Japan earthquake: Your stories

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Media captionFukushima resident Jason Ishida filmed long supermarket queues and an evacuation centre

The relief operation is continuing in Japan after Friday's magnitude 8.9 quake, which triggered a tsunami that devastated swathes of the north-eastern coast.

Technicians are battling to stabilise a third reactor at the quake-stricken Fukushima Daiichi nuclear plant, which has been rocked by a second blast in three days.

BBC News website readers have been sending their stories of the situation at the affected areas:

Read previous eyewitness accounts

Mark Kemp, Fukushima Prefecture

I have been teaching English in Japan for four years and live quite close to the damaged nuclear power station.

The official line is that there is no danger of radiation exposure, but we have been hearing conflicting things from unofficial sources about what's happening.

We're still concerned because there seems to have been two explosions. So how many more?

The risk of radiation contamination seems to be a real concern as they are extending testing for radioactivity and there are also conflicting signals from the Japanese nuclear agency about what is safe.

We have a bit of information but we're not sure how much is being told. It's all fairly worrying.

Regis de Lavison, Fukushima Prefecture

I live 60 kilometres away from the nuclear reactor. The authorities have evacuated everyone within 20 kilometres.

The Japanese are risk-averse so I'm sure the reactors have been built to withstand multiple aftershocks.

If there are further evacuations then we'll know a breach is imminent.

But leaving isn't an option. The motorways are closed and I don't want to move my family and be stranded in the middle of nowhere without access to food, water or shelter.

This situation is of course catastrophic but the news tends to focus only on the destruction.

Despite the magnitude of Friday's earthquake it is difficult to find signs in Fukushima City of how viciously the ground moved.

Most damage seems to be limited to freestanding walls bordering properties that were not reinforced.

Presently, the lack of gasoline, food, continuous aftershocks, and the prospect of a meltdown at the nuclear reactor followed by radioactive fallout reminds everyone of the serious situation we are in.

This, however, is little compared to the tens of thousands of people in coastal areas who have lost their homes if not their lives. I count my blessings that my home is still standing and that my family is safe and sound.

This morning I went out to buy provisions for my family. Everyone formed an orderly queue outside the supermarket.

I bought items such as floor, rice, pasta. Purchases were restricted to ten items.

Colette Buker, Sendai

I am an Assistant Language Teacher at Tomiya High School and live in the outskirts of Sendai in one of the less-damaged parts of the city - far enough away from the tsunami damage and from Fukishima, so I'm relatively safe.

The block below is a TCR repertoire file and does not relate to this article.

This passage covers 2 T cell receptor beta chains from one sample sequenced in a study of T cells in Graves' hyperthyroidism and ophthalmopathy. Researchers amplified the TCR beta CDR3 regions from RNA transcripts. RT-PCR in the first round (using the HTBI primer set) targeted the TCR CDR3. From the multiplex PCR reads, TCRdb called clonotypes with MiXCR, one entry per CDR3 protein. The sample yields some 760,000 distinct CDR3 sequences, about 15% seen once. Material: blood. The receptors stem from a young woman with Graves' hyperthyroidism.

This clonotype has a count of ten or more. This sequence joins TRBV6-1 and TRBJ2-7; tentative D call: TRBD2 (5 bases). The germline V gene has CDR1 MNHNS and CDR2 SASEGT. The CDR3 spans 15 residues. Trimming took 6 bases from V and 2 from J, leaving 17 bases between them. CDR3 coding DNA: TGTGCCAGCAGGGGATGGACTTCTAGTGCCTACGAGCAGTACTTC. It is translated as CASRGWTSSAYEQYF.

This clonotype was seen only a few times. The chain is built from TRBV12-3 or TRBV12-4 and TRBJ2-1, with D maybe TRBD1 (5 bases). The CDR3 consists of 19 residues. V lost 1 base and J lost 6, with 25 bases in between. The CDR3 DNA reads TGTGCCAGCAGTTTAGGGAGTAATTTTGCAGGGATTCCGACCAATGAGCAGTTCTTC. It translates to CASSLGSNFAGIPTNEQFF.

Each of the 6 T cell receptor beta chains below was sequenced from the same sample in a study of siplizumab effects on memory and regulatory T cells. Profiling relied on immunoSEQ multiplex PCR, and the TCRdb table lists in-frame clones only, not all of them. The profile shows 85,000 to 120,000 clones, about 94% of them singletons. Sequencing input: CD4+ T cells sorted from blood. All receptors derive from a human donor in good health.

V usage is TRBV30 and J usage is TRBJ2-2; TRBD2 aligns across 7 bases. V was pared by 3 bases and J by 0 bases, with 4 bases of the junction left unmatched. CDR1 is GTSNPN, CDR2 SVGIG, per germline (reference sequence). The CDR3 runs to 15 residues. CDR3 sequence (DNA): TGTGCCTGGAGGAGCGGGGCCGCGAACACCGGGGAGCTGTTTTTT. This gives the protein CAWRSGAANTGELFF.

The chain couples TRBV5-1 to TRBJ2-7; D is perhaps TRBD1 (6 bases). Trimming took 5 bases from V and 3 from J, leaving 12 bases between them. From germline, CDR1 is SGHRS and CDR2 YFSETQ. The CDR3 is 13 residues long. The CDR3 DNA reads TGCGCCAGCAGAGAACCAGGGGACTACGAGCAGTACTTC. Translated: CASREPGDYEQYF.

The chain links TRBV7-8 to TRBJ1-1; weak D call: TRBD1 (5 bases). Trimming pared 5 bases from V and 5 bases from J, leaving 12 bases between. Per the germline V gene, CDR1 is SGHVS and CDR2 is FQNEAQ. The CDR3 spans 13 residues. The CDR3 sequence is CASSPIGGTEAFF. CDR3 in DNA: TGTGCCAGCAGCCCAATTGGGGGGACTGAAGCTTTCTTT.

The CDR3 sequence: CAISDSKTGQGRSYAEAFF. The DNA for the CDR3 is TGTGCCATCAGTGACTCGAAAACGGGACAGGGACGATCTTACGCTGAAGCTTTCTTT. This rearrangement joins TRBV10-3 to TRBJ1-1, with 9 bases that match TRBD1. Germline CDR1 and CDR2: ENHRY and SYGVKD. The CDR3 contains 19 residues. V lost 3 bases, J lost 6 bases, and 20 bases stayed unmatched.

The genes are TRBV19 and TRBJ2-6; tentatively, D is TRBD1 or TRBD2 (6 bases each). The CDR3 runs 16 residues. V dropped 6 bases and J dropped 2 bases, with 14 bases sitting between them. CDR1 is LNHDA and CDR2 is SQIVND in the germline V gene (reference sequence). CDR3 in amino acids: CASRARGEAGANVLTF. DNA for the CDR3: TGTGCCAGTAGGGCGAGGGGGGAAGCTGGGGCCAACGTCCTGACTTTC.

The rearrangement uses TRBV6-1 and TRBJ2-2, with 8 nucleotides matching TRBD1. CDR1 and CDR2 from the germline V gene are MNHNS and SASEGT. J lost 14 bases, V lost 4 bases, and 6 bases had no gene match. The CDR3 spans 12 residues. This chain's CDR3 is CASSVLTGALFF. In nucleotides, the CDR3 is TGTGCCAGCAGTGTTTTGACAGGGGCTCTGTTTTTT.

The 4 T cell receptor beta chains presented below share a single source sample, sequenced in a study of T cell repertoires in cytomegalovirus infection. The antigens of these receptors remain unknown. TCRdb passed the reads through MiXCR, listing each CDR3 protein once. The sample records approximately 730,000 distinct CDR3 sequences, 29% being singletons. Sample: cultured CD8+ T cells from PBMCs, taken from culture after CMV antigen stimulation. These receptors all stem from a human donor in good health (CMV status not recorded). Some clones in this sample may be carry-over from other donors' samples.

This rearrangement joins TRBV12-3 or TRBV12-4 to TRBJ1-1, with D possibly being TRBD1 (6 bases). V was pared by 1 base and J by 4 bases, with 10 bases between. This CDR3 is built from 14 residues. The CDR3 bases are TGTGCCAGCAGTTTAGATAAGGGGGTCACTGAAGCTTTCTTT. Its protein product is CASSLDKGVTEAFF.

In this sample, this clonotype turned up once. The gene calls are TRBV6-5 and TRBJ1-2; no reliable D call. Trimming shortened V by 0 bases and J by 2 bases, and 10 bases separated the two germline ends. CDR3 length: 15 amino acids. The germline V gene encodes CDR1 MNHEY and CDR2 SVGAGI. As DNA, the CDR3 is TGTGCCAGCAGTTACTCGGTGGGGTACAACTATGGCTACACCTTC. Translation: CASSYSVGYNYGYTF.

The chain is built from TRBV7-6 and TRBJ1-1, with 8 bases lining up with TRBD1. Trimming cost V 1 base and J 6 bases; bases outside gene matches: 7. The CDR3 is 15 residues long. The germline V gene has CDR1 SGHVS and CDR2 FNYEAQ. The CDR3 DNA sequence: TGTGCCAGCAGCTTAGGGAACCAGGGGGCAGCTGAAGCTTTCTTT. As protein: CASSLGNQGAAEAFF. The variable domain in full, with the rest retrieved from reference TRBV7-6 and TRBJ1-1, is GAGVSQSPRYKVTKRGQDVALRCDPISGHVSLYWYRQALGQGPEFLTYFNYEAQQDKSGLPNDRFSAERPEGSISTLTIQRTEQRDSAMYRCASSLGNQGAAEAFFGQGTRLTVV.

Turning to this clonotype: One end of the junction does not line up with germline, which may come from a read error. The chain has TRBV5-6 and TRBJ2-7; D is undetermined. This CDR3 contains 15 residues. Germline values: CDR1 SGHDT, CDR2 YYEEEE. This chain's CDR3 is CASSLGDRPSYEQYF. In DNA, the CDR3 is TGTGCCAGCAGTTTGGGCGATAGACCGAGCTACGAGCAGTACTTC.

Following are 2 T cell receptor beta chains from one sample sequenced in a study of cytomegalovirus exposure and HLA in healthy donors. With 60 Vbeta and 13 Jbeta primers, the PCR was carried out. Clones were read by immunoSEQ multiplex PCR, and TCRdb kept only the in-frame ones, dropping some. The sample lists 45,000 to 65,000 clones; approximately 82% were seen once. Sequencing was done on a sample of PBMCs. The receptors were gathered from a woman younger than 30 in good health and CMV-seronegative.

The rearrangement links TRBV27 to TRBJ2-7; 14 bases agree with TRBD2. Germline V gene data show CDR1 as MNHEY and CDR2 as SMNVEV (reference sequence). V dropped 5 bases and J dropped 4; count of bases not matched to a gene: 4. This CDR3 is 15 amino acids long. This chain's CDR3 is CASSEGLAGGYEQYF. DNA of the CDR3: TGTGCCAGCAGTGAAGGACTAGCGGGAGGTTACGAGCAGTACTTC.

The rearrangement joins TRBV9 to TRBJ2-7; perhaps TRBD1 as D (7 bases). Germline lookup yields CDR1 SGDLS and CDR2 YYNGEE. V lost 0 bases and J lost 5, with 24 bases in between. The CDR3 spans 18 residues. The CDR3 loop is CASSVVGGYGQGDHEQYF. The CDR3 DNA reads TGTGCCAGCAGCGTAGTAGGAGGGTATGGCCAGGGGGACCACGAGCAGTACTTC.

The only real problems I'm having are with power and water. I was lucky and my water supply came back on again for half a day and I filled my bathtub, so I'm living off that just now. I'm hoping that it will come back on tomorrow.

Buildings here have withstood the damage really well. On Friday I visited my friend's house and small parts of his apartment had fallen off.

Today I walked a little further to the rural area. The roads have caved in and there seems to have been real damage to the bridges.

The pavement had really caved in too, but people were still allowed to walk on it which I found surprising.

Banks aren't open but the shops are open for a small part of the day.

Walking around my town I can see long queues for supermarkets but people are queueing patiently and orderly and seemingly only buying what they really need.

People look to be queuing for four to five hours and have small boxes that they fill with basic groceries

Since the quake, in what has been a scary and confusing time here in Sendai, the Japanese people have been astonishingly calm and efficient.

I've seen no signs of hysteria despite most households still being without running water and electricity.

It seems that people have a lot of faith in Japan's ability to get back on her feet after such a devastating event.

Peter Majtan, Machida City

Image caption Sarah Feinerman took this picture of queues outside a supermarket at Kawachi, Ibaraki Prefecture

One person died in the supermarket next door to where I live.

A three storey ramp collapsed and three other people were trapped in their cars in the ramp for a couple of days.

They are now in serious condition in hospital.

The nuclear stuff is not really affecting us.

Everyone knows that the prevailing winds are eastwards and if anything happens at the plant it will carry it out to the ocean.

People are worried about a shortage of electricity and water but for now we are okay.

The shops are empty of the basics. Most of the gas stations are closed.

The ones that are opened only have the most expensive type of gas in limited quantities. I think people are being over cautious.

People are trying to go to work but there are major delays on the trains. The possibility of another earthquake - this time in Tokyo, is the main concern.

Tim Lindenschmidt, Takaneza Twon, Tocigi prefecture

There has been much clean-up here but some roads are still impassable.

There has been talk of rolling blackouts but they have been reduced in scope - I guess because people have been conserving energy so there has been no need for a full blackout.

In the shops there is a shortage of rice and toilet paper.

Bread and milk isn't even being delivered here - supplies are being sent to the north.

Supermarkets are limiting the amount of people who are allowed in at any one time.

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